[Ads-l] quoted without comment

James A. Landau JJJRLandau at NETSCAPE.COM
Thu Mar 10 15:15:40 UTC 2016


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Facebook has recently been awarded with a patent for software that can create a dictionary of slang words. These words are the terms mostly used in social media networks.

The software works by scanning the posts and comments on the social media site and then detects short phrases and unique words that refer to something specific to certain groups of people.

In simple terms, Facebook wants to foresee and then archive slang words before they get into the mainstream lingo. With this innovation, social media users who have specific attribute like language and location will experience a filtered content. The program allows specific and unique words to stand out.

"The software will look for the repeated use of particular words among users who share certain attributes, like language and location. Once the software has determined that a neologism isn't yet largely associated with a particular definition, it will add the word to a glossary of terms," stated the patent filing.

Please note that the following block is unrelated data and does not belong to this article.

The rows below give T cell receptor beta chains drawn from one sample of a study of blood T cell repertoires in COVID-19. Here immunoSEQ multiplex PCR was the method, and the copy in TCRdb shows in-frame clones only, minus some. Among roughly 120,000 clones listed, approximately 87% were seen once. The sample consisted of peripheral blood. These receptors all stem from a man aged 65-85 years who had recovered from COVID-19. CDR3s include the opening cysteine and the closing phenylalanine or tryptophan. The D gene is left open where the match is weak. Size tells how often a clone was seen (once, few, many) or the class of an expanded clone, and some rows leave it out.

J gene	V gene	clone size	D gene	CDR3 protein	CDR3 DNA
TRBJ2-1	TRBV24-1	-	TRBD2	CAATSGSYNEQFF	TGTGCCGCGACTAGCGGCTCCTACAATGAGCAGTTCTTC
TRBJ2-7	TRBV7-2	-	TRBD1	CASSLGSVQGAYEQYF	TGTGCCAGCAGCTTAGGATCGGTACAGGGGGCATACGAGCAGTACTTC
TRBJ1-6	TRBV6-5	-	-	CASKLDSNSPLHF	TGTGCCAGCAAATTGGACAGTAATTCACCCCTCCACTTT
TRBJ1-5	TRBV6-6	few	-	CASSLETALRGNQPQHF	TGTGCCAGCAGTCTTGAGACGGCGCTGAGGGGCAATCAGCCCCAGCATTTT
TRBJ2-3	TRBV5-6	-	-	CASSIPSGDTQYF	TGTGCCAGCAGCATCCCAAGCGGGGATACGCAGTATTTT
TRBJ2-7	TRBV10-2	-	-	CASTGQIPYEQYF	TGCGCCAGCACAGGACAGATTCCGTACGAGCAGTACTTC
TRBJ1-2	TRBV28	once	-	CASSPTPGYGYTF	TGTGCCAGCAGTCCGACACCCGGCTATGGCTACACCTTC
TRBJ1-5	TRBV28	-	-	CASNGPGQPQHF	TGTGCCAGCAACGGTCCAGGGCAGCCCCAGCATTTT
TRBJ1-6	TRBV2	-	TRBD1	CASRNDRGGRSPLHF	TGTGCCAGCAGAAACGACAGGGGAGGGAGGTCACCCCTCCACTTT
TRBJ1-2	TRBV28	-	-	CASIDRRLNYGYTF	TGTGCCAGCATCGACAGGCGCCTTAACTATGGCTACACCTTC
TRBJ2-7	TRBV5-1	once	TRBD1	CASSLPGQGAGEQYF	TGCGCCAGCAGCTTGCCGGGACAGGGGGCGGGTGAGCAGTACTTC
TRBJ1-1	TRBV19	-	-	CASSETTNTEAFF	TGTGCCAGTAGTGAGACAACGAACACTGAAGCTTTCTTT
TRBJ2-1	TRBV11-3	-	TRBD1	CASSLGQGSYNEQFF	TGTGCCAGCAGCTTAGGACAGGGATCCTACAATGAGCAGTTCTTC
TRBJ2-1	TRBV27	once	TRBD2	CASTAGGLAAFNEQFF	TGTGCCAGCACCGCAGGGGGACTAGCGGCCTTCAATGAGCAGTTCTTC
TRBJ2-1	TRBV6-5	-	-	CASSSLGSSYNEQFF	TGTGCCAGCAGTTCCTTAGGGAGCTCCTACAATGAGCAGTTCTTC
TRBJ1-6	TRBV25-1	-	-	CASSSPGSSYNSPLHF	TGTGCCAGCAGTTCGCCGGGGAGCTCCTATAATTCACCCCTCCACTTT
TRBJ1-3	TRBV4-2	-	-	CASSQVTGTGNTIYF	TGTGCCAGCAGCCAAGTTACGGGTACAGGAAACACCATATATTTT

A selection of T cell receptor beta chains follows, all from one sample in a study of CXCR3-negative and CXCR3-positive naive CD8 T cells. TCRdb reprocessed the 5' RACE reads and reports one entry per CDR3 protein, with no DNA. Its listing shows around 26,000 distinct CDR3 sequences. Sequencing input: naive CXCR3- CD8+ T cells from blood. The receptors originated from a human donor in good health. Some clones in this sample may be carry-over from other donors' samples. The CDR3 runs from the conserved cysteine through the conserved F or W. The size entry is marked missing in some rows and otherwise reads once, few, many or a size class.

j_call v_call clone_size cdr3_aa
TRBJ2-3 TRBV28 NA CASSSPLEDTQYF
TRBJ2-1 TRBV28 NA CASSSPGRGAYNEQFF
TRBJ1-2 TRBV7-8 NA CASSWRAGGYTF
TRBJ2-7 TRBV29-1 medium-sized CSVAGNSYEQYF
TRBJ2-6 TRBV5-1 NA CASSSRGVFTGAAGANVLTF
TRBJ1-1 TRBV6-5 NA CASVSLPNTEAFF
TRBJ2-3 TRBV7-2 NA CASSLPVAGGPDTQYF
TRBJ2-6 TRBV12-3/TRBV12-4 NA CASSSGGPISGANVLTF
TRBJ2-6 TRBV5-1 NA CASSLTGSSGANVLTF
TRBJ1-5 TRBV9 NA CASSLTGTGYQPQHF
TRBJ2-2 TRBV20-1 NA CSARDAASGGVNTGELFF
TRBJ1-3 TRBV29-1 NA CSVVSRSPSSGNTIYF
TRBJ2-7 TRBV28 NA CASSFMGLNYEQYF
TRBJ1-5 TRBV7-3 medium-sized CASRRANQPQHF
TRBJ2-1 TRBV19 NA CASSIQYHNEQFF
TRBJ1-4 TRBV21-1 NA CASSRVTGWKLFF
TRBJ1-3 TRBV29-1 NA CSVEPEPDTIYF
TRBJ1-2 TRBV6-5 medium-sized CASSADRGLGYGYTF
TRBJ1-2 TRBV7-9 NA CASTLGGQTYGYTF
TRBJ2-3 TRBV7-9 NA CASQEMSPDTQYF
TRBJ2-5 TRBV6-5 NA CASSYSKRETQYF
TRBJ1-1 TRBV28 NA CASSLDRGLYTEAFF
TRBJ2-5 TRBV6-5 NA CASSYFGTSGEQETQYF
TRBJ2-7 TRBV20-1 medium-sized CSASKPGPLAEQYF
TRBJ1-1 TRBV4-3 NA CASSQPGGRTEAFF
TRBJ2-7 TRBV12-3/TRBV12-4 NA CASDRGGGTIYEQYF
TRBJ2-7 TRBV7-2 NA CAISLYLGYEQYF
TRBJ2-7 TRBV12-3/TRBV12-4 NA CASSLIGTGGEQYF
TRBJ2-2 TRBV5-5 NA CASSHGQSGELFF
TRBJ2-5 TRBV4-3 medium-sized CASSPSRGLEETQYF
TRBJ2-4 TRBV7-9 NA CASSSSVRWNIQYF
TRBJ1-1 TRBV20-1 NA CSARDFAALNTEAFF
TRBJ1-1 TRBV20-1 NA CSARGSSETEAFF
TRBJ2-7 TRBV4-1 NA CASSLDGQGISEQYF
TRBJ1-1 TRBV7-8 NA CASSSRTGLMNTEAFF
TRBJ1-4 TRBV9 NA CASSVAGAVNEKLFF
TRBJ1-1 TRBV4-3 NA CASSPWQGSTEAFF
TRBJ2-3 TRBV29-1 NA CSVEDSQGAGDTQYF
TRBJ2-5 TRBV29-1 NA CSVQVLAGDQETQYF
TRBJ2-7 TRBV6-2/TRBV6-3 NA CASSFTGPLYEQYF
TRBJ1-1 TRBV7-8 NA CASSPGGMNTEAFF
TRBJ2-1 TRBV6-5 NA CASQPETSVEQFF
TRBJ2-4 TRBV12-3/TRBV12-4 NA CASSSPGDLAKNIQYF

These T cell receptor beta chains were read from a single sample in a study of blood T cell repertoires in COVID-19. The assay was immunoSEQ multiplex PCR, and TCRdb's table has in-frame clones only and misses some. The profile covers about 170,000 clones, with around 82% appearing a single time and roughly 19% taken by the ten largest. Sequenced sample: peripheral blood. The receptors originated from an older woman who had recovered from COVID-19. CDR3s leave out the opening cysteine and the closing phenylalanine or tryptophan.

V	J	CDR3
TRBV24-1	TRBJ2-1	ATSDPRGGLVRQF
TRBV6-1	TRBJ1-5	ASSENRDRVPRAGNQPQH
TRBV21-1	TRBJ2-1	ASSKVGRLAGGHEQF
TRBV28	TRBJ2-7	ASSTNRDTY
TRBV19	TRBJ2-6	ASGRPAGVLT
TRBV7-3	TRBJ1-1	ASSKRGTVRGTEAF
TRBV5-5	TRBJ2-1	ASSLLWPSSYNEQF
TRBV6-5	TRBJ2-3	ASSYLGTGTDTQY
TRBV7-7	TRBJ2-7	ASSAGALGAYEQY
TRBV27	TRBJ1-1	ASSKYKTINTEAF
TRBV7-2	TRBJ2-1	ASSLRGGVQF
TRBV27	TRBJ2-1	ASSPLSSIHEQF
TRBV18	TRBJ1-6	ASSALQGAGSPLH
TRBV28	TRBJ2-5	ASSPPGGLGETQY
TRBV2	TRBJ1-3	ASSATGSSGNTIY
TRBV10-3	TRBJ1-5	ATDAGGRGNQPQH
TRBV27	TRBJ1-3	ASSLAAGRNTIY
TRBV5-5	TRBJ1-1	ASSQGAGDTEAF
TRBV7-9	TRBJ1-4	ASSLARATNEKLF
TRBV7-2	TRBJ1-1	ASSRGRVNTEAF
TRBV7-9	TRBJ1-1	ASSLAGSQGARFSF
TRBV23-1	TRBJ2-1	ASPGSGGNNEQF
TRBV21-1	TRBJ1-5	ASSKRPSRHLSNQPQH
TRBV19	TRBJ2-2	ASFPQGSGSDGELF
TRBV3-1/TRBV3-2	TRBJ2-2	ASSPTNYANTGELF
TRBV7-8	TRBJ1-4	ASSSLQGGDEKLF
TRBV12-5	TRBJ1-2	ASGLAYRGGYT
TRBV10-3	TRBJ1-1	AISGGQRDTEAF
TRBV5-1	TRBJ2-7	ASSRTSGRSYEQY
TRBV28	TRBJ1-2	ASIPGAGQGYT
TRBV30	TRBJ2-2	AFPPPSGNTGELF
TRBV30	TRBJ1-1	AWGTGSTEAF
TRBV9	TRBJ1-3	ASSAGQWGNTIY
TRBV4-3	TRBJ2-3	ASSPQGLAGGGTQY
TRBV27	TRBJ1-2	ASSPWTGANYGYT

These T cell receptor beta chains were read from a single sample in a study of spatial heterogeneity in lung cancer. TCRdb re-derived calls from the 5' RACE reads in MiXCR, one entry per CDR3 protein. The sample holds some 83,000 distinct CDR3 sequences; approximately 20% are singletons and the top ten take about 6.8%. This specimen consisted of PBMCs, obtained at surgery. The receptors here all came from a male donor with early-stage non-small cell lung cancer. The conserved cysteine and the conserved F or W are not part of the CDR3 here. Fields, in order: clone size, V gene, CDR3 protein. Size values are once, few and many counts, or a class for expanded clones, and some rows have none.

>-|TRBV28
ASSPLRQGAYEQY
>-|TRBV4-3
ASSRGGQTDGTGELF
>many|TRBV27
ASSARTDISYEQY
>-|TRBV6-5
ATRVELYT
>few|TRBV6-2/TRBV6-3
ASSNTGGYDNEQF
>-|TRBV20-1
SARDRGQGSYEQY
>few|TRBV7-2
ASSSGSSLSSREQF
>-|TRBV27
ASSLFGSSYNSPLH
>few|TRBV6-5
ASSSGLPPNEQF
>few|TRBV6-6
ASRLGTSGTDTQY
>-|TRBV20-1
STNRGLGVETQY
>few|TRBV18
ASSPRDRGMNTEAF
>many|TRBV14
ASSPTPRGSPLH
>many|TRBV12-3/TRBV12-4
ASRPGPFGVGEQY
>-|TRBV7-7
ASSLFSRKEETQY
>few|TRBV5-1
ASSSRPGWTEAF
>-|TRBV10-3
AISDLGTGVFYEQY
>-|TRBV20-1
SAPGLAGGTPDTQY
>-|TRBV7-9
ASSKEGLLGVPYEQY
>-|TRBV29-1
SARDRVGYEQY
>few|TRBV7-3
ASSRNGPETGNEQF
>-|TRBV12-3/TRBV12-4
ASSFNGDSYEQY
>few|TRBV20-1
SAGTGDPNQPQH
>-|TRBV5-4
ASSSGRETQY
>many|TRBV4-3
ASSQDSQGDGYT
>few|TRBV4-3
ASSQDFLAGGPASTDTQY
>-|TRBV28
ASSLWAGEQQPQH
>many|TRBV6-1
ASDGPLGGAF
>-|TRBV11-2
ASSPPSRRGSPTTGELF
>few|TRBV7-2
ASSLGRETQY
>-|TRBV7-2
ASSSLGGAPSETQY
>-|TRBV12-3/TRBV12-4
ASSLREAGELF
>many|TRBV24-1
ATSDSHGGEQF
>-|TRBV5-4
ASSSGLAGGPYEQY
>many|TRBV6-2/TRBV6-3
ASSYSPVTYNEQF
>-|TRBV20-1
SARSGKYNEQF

According to this document, when a word loses its popularity, it would be removed from the list. Words can be added as well, if user polls so suggest.

The document also suggested the possibility of an interface which would enable users to edit, remove, and add words in the dictionary. But the glossary concept is just being considered. The social media giant may not even create it.

The newly created words will be called neologisms. They will be considered as new additions to the spoken language that began from a limited and specific cultural or social sector but eventually spread to the mainstream.

For instance, the word "rad" was used in the 80s. The word came from "radical" which implies that the thing or person referred to is amazing. Another example is the word "sick" used in a positive sense which also inserted itself into the mainstream culture
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